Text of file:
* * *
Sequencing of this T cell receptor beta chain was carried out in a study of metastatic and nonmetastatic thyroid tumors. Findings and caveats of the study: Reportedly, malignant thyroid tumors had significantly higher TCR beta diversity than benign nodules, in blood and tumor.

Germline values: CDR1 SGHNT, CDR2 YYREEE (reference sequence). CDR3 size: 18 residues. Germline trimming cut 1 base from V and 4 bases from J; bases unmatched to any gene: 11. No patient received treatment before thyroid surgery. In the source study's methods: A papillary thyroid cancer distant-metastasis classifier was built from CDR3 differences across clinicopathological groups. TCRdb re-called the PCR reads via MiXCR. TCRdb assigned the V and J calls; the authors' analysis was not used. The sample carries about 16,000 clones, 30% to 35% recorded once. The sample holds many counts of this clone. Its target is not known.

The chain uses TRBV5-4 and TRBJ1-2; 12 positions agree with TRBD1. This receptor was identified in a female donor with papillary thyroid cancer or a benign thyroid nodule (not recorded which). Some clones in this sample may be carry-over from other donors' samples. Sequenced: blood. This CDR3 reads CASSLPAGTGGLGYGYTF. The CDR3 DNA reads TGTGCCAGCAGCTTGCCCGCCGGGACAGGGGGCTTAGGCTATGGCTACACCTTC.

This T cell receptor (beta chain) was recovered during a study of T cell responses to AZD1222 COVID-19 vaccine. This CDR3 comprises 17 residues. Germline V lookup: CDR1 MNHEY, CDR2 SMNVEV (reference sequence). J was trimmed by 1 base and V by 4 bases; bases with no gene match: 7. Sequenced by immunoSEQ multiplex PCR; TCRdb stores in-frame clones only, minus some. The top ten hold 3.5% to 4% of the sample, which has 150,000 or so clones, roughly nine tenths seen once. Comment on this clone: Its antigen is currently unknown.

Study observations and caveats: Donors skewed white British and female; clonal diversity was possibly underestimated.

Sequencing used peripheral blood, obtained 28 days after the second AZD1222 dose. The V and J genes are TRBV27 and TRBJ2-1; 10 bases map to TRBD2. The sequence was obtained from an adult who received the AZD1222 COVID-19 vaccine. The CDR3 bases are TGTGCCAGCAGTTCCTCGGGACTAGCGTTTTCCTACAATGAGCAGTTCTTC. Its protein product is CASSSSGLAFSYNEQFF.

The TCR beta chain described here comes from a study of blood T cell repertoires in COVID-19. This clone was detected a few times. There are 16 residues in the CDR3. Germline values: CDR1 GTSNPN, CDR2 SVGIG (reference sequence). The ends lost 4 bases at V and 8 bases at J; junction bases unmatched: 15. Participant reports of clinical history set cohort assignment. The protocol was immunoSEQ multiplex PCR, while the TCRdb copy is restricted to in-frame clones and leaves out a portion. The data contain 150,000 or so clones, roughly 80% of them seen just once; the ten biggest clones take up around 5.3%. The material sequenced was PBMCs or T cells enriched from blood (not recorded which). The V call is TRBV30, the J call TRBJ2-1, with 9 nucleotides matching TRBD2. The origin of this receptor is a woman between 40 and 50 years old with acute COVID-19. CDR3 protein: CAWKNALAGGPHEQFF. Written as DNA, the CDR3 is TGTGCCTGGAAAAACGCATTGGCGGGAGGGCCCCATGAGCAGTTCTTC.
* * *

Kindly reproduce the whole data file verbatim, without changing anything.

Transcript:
Sequencing of this T cell receptor beta chain was carried out in a study of metastatic and nonmetastatic thyroid tumors. Findings and caveats of the study: Reportedly, malignant thyroid tumors had significantly higher TCR beta diversity than benign nodules, in blood and tumor.

Germline values: CDR1 SGHNT, CDR2 YYREEE (reference sequence). CDR3 size: 18 residues. Germline trimming cut 1 base from V and 4 bases from J; bases unmatched to any gene: 11. No patient received treatment before thyroid surgery. In the source study's methods: A papillary thyroid cancer distant-metastasis classifier was built from CDR3 differences across clinicopathological groups. TCRdb re-called the PCR reads via MiXCR. TCRdb assigned the V and J calls; the authors' analysis was not used. The sample carries about 16,000 clones, 30% to 35% recorded once. The sample holds many counts of this clone. Its target is not known.

The chain uses TRBV5-4 and TRBJ1-2; 12 positions agree with TRBD1. This receptor was identified in a female donor with papillary thyroid cancer or a benign thyroid nodule (not recorded which). Some clones in this sample may be carry-over from other donors' samples. Sequenced: blood. This CDR3 reads CASSLPAGTGGLGYGYTF. The CDR3 DNA reads TGTGCCAGCAGCTTGCCCGCCGGGACAGGGGGCTTAGGCTATGGCTACACCTTC.

This T cell receptor (beta chain) was recovered during a study of T cell responses to AZD1222 COVID-19 vaccine. This CDR3 comprises 17 residues. Germline V lookup: CDR1 MNHEY, CDR2 SMNVEV (reference sequence). J was trimmed by 1 base and V by 4 bases; bases with no gene match: 7. Sequenced by immunoSEQ multiplex PCR; TCRdb stores in-frame clones only, minus some. The top ten hold 3.5% to 4% of the sample, which has 150,000 or so clones, roughly nine tenths seen once. Comment on this clone: Its antigen is currently unknown.

Study observations and caveats: Donors skewed white British and female; clonal diversity was possibly underestimated.

Sequencing used peripheral blood, obtained 28 days after the second AZD1222 dose. The V and J genes are TRBV27 and TRBJ2-1; 10 bases map to TRBD2. The sequence was obtained from an adult who received the AZD1222 COVID-19 vaccine. The CDR3 bases are TGTGCCAGCAGTTCCTCGGGACTAGCGTTTTCCTACAATGAGCAGTTCTTC. Its protein product is CASSSSGLAFSYNEQFF.

The TCR beta chain described here comes from a study of blood T cell repertoires in COVID-19. This clone was detected a few times. There are 16 residues in the CDR3. Germline values: CDR1 GTSNPN, CDR2 SVGIG (reference sequence). The ends lost 4 bases at V and 8 bases at J; junction bases unmatched: 15. Participant reports of clinical history set cohort assignment. The protocol was immunoSEQ multiplex PCR, while the TCRdb copy is restricted to in-frame clones and leaves out a portion. The data contain 150,000 or so clones, roughly 80% of them seen just once; the ten biggest clones take up around 5.3%. The material sequenced was PBMCs or T cells enriched from blood (not recorded which). The V call is TRBV30, the J call TRBJ2-1, with 9 nucleotides matching TRBD2. The origin of this receptor is a woman between 40 and 50 years old with acute COVID-19. CDR3 protein: CAWKNALAGGPHEQFF. Written as DNA, the CDR3 is TGTGCCTGGAAAAACGCATTGGCGGGAGGGCCCCATGAGCAGTTCTTC.